Is Your Employer Withholding Your Bonus? Contact Our Los Angeles Bonus Disputes Lawyers
Workers in many industries depend on bonuses in addition to whatever wage or salary they make. While an employer is not required to offer any bonuses, once an employer promises a bonus or has an existing bonus program, they may become obligated to pay employees who qualify for the bonus.
Courts are showing they have an increasing desire to identify schemes involving companies that claim their bonus program is discretionary, but their program meets the legal criteria for being a contractual obligation. Law courts are now taking steps to consider all facts relative to such cases. This includes determining if it has been a company’s historical practice to regularly pay bonuses to its employees. A company that does this may have created a contractual obligation to pay bonuses.
Los Angeles lawyers for commission bonus withholding know in the state of California, there are two different types of bonus categories. One is discretionary and the other is non-discretionary.
These are considered sums paid to an employee as a gift on a holiday or another type of special occasion. They are often given as a reward for good service. These bonuses are not measured or calculated based on work product or efficiency. They are not intended to be used for determining an employee’s regular pay.
Bonuses are based directly on a company’s work-performance policy. They could be part of a written employment contract, implied company obligation or a verbal agreement. Evaluations are based on job performance, are measured and could be based on sales, revenue targets or other types of accomplishments that are pre-determined.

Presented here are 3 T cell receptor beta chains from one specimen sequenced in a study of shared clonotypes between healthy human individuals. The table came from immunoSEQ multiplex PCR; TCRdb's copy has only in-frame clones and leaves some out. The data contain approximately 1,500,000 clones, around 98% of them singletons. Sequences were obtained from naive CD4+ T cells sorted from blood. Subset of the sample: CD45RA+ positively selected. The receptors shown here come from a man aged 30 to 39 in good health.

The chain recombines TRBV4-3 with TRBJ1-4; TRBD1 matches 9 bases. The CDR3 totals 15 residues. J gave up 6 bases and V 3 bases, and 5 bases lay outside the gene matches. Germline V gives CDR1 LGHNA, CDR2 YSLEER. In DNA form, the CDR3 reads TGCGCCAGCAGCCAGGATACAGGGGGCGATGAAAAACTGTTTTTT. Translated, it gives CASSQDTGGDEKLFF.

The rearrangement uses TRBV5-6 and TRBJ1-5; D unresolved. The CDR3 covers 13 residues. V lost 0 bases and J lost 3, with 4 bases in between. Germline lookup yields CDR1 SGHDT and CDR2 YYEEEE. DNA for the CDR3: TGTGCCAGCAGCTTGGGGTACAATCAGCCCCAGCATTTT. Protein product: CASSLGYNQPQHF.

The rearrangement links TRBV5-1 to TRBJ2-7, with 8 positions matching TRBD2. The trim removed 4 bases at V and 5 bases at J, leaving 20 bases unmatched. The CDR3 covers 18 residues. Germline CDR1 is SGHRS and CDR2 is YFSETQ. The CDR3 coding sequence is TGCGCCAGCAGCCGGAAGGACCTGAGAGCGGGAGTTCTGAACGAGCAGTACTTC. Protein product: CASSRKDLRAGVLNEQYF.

Bonuses Paid Timely
An earned bonus is considered the same as wages in California. According to California Labor Code 204, an employee is entitled to receive timely payment of their bonus. It must appear on an employee’s pay statement as it is subject to withholding taxes.
Bonus After Termination
The law protects an employee’s bonus even if they are terminated. An experienced Los Angeles employment lawyer knows when an employee is terminated, they are legally entitled to be paid their earned bonus. According to California Labor Code 201, when an employer fires an employee, the employee’s earned and unpaid wages at the time of their termination are payable and immediately due. If they quit their job they must be paid 72 hours from the last day of employment or immediately if the employee gave 72 hours notice.
If you or someone you know is involved in a bonus dispute, we recommend pursuing legal representation. At Mann & Elias, we have over 40 years of combined experience helping employees in disputes with their employers. We can help with any bonus dispute you may have.